Elasticsearch 7.0 gets much smarter about this behavior by introducing the notion of a shard being “search idle.” A shard now transitions to being search idle after it hasn’t had any searches for 30 seconds by default. Once a shard is search idle, all scheduled refreshes will be skipped until a search comes through, which will trigger the next scheduled refresh. We know that this is going to significantly increase the indexing throughput for many users. The new behavior is only applied if there is no explicit refresh interval set, so do set the refresh interval explicitly for any indices on which you prefer the old behavior.
More scalable and resilient
Over the life of Elasticsearch, we’ve tried to be very transparent about any known issues with the stability and scale of the software as well as working rapidly towards improvements. We’re very pleased to announce that with Elasticsearch 7.0, we’ve worked from the ground up to formally model and then rewrite our coordination layer as well as implement strong new protections against issues like out-of-memory (OOM) errors. Let’s dive in!
New cluster coordination
Since the beginning, we focused on making Elasticsearch easy to scale and resilient to catastrophic failures. To support these requirements, we created a pluggable cluster coordination system, with the default implementation known as Zen Discovery. Zen Discovery was meant to be effortless, and give our users peace of mind (as the name implies). The meteoric rise in Elasticsearch usage has taught us a great deal. For instance, Zen’s
minimum_master_nodes setting was often misconfigured, which put clusters at a greater risk of split brains and losing data. Maintaining this setting across large and dynamically resizing clusters was also difficult.
In Elasticsearch 7.0, we have completely rethought and rebuilt the cluster coordination layer. The new implementation gives safe sub-second master election times, where Zen may have taken several seconds to elect a new master, valuable time for a mission critical deployment. With the
minimum_master_nodes setting removed, growing and shrinking clusters becomes safer and easier, and leaves much less room to mis-configure the system. Most importantly, the new cluster coordination layer gives us strong building blocks for the future of Elasticsearch, ensuring we can build functionality for even more advanced use cases to come.
Better support for small heaps (real-memory circuit breaker)
Elasticsearch 7.0.0 adds an all-new circuit breaker that keeps track of the total memory used by the JVM and will reject requests if they exceed a threshold of 95% of the heap allocated to the process. We’ve also changed the default maximum buckets to return as part of an aggregation (
search.max_buckets) to 10,000, which is unbounded by default in 6.x and prior. These two show great signs at seriously improving the out-of-memory protection of Elasticsearch in 7.x, helping you keep your cluster alive even in the face of adversarial or novice users running large queries and aggregations.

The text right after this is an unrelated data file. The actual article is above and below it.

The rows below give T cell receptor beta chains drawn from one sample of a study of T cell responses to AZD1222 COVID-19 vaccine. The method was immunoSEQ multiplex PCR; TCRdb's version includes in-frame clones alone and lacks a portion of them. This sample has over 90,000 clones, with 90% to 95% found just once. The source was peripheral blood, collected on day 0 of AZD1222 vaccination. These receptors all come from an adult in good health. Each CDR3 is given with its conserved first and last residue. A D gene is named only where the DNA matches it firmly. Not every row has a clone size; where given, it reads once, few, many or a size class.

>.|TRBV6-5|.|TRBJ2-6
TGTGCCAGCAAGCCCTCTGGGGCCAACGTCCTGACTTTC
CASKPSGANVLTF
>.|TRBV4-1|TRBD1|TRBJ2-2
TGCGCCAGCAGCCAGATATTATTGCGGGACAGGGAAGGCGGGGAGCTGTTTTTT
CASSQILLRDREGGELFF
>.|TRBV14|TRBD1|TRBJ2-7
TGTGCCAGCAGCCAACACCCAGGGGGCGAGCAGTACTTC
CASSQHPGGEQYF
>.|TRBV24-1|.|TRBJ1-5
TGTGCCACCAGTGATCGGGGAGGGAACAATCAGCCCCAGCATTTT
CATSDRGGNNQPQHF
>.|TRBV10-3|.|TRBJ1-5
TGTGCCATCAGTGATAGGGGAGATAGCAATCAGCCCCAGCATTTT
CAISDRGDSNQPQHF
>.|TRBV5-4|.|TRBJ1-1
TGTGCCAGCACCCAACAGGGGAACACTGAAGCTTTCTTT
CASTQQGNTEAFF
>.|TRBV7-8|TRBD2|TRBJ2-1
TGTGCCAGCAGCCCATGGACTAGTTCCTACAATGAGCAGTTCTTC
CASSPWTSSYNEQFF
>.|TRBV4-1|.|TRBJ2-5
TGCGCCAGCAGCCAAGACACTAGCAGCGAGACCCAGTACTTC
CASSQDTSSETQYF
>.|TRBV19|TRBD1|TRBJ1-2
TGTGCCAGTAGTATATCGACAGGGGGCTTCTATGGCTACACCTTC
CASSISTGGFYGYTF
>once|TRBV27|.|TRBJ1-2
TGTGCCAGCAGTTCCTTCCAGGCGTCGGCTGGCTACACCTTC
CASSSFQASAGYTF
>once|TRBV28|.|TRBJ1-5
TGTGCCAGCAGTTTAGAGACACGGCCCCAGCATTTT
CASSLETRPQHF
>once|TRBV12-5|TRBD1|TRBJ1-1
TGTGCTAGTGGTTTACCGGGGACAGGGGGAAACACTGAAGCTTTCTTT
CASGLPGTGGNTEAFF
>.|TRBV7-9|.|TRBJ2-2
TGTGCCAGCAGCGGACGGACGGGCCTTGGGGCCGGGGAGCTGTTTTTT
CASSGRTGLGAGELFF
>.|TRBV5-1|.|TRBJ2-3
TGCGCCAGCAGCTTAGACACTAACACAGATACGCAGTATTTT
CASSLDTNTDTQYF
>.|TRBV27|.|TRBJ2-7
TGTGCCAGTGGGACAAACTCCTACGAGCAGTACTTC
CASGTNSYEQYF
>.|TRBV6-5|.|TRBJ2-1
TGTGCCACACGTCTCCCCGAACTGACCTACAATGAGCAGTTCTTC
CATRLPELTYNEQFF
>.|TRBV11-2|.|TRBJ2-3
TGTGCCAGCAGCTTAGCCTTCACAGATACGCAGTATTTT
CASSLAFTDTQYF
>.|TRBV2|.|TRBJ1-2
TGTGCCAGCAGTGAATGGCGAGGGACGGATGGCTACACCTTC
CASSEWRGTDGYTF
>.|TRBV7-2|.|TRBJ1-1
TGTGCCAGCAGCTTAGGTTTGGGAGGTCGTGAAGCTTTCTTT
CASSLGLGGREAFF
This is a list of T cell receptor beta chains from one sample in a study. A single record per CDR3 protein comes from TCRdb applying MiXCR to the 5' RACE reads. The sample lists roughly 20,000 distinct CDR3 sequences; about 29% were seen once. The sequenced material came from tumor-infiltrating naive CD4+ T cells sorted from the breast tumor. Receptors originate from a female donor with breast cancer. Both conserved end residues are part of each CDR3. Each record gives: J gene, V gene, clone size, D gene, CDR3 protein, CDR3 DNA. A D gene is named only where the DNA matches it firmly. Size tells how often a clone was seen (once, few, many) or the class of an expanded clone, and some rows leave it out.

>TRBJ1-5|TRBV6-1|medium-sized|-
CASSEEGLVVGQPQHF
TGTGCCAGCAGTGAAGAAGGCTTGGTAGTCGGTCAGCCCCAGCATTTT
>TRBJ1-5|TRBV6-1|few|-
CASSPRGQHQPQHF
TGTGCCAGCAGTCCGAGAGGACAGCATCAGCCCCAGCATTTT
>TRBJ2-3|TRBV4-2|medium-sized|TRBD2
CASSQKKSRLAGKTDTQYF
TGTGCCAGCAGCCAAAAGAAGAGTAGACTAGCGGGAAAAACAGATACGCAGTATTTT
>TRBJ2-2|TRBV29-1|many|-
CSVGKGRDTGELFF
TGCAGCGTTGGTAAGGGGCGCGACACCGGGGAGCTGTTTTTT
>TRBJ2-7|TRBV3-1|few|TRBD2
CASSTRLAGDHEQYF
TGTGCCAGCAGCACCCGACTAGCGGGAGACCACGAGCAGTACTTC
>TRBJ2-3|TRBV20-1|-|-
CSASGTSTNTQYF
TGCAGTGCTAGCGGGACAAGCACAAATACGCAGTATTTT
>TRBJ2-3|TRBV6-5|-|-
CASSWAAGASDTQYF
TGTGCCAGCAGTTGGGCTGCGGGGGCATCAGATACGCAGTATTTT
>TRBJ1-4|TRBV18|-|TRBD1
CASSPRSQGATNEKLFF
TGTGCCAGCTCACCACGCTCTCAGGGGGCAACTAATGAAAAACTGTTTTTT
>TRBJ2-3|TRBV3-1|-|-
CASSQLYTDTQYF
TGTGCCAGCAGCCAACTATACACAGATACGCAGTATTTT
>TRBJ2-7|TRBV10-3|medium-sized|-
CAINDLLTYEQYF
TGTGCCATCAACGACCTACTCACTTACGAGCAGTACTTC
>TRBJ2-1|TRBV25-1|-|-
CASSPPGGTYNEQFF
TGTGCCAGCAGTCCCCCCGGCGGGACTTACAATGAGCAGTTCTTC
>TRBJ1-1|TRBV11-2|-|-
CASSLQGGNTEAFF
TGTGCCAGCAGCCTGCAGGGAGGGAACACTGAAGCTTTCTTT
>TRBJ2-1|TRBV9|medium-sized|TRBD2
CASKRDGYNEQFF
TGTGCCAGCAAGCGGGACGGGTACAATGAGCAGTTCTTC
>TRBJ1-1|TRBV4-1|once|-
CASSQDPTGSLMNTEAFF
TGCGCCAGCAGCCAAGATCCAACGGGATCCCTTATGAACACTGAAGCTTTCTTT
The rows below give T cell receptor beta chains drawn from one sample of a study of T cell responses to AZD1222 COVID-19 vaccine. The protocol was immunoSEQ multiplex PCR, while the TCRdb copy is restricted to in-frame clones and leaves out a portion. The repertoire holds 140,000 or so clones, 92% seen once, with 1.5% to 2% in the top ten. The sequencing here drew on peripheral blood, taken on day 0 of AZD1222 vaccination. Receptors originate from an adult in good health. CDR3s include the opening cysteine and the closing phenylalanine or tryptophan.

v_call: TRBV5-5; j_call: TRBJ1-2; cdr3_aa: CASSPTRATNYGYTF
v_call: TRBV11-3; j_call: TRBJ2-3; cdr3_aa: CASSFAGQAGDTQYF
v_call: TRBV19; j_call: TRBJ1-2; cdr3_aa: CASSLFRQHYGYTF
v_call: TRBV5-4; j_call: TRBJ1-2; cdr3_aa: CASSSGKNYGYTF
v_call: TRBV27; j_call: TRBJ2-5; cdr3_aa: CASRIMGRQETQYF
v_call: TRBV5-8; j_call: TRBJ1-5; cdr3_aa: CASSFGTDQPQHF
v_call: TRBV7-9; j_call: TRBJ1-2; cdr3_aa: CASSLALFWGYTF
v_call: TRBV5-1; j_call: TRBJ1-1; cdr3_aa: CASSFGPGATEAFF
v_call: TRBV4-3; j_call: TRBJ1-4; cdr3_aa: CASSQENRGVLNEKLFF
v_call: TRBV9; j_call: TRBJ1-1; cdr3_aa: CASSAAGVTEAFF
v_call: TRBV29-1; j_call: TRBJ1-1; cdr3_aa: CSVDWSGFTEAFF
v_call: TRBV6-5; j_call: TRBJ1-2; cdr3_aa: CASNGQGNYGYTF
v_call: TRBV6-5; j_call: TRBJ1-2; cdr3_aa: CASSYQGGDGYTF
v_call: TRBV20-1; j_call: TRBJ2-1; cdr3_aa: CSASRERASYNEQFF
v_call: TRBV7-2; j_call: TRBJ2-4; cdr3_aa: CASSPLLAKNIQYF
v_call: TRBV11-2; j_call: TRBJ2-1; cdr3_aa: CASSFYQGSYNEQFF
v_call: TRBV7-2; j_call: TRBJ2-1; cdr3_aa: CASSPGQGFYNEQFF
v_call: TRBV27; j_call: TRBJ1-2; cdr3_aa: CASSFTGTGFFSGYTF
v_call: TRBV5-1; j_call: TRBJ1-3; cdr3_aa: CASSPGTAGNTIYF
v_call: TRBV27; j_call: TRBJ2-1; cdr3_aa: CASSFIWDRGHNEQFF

Default to one shard
One of the biggest sources of troubles we’ve seen over the years from our users has been oversharding — and defaults play a big role in that. In Elasticsearch 6.x and prior, we defaulted to 5 shards by default per index. If you had one daily index for 10 different applications and each had the default of 5 shards, you were creating 50 shards per day and it wasn’t long before you had thousands of shards even if you were only indexing a few gigabytes of data per day. Index lifecycle management (ILM) was a first step to help with this: providing native rollover functions to create indexes by size instead of (just) by day and built-in shrink functionality to shrink the number of shards per index. Defaulting indices to 1 shard is the next step in helping to reduce oversharding. Of course, if you have another preferred primary shard count, you can set it via the index settings.
Easier to use
As the Elasticsearch userbase has grown, a larger percentage of our users have less working knowledge of how to make Elasticsearch hum. As a reaction, we’ve focused a lot of our effort on making it easier for users to get things done “right.” Soft limits, circuit breakers, and other warnings help to protect system administrators from new users writing “bad” queries. We released Helm charts to make sure we could provide a great out-of-the-box experience for users that wanted to get started quickly in those environments. And as you’ll see below, we’ve continued our investment in making other parts of the Elastic Stack work well with Elasticsearch and generally help users get up and running quicker and with less opportunities for mistakes. Have a look below for some examples!
One of the more prominent “getting started hurdles” we’ve seen users run into has been not knowing that Elasticsearch is a Java application and that they need to install one of the supported JDKs first. With 7.0, we’re now releasing versions of Elasticsearch which pre-bundle the JDK to help users get started with Elasticsearch even faster. If you want to bring your own JDK, you can still do so by setting JAVA_HOME before starting Elasticsearch.
JSON logging is now enabled in Elasticsearch in addition to plaintext logs. Starting in 7.0.0, you will find new files with .json extension in your log directory. This means you can now use filtering tools like jq to pretty print and process your logs in a much more structured manner. You can also expect to find additional information like
cluster.uuid, type (and more) in each log line. The “type” field per each JSON log line lets you distinguish log streams when running on docker.